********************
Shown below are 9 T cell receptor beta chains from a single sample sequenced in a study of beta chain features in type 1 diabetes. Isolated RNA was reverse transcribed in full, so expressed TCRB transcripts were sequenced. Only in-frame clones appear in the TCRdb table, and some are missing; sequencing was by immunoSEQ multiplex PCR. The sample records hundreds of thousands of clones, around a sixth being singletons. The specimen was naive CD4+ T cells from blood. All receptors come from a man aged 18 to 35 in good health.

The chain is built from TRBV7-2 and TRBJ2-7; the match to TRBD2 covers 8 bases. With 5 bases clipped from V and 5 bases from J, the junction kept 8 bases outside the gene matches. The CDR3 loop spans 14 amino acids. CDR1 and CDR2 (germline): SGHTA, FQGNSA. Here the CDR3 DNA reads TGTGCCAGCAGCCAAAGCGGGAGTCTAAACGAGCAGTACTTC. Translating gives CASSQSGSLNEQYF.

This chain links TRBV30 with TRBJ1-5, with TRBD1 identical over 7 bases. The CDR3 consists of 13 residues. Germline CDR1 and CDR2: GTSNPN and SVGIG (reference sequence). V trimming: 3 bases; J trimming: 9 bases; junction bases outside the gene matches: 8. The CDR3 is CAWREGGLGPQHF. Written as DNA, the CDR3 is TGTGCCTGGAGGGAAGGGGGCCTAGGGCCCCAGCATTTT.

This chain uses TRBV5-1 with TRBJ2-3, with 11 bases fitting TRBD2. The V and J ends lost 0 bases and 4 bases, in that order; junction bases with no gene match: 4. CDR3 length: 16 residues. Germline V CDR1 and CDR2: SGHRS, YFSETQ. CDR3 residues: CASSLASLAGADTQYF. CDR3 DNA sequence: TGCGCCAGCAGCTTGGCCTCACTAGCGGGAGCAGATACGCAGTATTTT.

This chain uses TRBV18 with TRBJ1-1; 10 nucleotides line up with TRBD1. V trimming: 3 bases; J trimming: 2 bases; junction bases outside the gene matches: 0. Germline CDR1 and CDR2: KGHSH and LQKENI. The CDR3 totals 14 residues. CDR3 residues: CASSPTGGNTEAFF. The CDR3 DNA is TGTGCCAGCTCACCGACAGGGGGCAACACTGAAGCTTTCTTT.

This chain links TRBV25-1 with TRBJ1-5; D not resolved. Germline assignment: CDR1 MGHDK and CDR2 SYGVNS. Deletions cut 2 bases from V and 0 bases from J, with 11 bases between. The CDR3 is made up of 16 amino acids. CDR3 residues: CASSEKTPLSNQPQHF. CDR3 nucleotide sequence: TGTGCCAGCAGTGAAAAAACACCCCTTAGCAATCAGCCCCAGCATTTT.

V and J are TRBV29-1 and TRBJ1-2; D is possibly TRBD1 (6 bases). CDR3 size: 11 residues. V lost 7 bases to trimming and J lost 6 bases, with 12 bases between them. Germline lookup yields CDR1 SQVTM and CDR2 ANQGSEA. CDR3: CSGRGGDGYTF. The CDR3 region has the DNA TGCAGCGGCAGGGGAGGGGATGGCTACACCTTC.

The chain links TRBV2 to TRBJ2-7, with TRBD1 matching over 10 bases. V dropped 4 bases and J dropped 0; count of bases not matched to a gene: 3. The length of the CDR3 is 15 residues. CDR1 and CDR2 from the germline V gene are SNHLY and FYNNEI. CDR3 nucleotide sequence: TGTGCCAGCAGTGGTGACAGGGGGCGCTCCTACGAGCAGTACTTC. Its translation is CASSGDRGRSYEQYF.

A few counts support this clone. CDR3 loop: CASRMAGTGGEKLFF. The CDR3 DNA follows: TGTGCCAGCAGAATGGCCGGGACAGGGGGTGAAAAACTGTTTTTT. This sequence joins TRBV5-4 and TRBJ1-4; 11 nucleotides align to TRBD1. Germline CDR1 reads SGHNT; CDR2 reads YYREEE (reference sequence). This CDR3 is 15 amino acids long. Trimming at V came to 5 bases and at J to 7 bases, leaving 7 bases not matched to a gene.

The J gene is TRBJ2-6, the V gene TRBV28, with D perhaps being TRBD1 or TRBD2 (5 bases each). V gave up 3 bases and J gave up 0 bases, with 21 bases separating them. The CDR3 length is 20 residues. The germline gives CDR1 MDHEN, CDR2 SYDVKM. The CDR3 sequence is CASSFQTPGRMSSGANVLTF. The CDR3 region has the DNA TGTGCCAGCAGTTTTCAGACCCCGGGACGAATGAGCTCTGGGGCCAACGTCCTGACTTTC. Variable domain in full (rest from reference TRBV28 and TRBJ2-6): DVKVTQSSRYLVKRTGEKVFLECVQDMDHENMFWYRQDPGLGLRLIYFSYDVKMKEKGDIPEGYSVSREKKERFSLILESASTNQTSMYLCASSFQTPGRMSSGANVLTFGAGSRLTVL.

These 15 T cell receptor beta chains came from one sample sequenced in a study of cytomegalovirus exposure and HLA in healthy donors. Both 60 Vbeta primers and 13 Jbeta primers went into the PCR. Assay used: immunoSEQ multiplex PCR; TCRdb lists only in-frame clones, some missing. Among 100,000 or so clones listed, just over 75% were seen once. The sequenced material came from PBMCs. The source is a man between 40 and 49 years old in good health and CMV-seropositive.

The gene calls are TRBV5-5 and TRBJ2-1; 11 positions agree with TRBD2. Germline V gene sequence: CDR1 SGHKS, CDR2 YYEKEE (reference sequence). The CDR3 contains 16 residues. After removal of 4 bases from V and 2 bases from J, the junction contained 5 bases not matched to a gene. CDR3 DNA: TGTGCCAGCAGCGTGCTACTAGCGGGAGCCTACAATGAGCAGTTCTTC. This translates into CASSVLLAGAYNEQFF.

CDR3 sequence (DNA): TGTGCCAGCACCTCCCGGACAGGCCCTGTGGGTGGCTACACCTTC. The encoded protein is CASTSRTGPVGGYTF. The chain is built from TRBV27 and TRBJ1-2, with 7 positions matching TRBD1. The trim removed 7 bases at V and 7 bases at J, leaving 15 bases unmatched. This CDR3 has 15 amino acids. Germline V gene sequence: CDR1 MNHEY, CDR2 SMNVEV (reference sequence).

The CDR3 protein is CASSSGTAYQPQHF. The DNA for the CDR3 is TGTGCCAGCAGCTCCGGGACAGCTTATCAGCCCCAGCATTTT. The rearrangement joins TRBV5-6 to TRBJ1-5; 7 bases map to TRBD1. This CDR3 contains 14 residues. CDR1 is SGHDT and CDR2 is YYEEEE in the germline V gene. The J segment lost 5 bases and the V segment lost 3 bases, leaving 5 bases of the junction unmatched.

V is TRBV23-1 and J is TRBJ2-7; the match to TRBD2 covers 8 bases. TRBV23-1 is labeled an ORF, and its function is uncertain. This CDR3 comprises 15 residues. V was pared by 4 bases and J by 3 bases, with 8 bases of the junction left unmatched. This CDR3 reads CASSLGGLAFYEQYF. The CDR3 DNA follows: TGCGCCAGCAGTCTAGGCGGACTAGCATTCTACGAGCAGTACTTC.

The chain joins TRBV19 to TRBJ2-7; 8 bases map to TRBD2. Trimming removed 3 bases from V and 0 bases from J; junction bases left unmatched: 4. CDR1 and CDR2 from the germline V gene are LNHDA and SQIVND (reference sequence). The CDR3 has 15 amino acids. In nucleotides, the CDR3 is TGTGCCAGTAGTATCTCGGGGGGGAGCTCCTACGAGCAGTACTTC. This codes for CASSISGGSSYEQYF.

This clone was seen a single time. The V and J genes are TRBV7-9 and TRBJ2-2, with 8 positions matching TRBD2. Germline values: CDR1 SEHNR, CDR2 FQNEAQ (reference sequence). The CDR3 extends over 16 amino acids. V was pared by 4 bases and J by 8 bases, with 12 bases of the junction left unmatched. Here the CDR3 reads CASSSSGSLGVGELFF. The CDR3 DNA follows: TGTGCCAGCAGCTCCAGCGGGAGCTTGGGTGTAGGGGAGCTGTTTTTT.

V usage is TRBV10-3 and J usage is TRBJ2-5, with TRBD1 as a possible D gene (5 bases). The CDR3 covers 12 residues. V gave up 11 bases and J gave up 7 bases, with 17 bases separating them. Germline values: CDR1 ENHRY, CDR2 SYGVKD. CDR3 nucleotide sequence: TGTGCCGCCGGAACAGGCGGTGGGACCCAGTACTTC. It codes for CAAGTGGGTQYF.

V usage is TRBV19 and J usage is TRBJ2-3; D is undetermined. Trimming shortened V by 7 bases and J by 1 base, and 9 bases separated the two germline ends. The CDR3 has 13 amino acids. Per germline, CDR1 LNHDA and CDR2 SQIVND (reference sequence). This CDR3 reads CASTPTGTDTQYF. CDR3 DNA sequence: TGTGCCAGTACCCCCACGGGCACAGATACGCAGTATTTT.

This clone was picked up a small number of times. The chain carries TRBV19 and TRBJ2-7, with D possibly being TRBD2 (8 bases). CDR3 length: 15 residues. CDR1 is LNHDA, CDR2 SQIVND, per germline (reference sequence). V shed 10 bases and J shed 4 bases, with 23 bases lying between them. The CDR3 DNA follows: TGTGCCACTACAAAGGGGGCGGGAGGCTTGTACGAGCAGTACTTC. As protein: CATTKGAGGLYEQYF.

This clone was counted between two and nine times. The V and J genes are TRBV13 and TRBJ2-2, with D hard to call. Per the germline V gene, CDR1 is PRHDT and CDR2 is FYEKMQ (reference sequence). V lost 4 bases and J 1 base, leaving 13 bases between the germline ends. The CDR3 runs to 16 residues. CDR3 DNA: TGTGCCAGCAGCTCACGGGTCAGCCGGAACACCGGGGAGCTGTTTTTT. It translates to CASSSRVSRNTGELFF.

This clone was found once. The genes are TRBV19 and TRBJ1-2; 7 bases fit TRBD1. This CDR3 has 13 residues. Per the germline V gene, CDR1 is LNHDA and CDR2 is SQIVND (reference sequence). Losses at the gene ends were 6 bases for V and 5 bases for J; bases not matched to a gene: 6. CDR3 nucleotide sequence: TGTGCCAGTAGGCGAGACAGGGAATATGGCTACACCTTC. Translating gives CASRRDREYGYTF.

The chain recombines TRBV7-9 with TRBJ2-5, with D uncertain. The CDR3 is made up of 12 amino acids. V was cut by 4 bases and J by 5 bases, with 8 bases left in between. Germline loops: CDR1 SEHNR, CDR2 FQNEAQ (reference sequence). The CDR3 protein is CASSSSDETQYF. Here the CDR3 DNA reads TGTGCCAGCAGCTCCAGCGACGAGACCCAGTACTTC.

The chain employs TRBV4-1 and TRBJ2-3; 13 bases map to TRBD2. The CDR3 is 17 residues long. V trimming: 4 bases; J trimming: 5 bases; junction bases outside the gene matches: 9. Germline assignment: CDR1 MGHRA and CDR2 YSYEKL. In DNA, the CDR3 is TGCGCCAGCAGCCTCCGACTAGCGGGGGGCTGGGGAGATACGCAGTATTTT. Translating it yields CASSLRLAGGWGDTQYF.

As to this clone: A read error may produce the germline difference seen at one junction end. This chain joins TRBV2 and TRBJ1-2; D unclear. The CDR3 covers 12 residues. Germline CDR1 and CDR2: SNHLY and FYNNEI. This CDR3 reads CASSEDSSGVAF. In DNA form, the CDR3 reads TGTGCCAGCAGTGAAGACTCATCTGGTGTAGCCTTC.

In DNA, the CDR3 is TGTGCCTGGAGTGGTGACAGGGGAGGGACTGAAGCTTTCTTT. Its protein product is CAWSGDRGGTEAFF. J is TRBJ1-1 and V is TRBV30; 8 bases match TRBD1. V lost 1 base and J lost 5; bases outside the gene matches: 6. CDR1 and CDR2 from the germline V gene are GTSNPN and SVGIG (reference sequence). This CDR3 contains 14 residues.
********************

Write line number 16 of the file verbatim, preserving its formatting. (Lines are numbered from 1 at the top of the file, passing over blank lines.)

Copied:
The chain joins TRBV19 to TRBJ2-7; 8 bases map to TRBD2. Trimming removed 3 bases from V and 0 bases from J; junction bases left unmatched: 4. CDR1 and CDR2 from the germline V gene are LNHDA and SQIVND (reference sequence). The CDR3 has 15 amino acids. In nucleotides, the CDR3 is TGTGCCAGTAGTATCTCGGGGGGGAGCTCCTACGAGCAGTACTTC. This codes for CASSISGGSSYEQYF.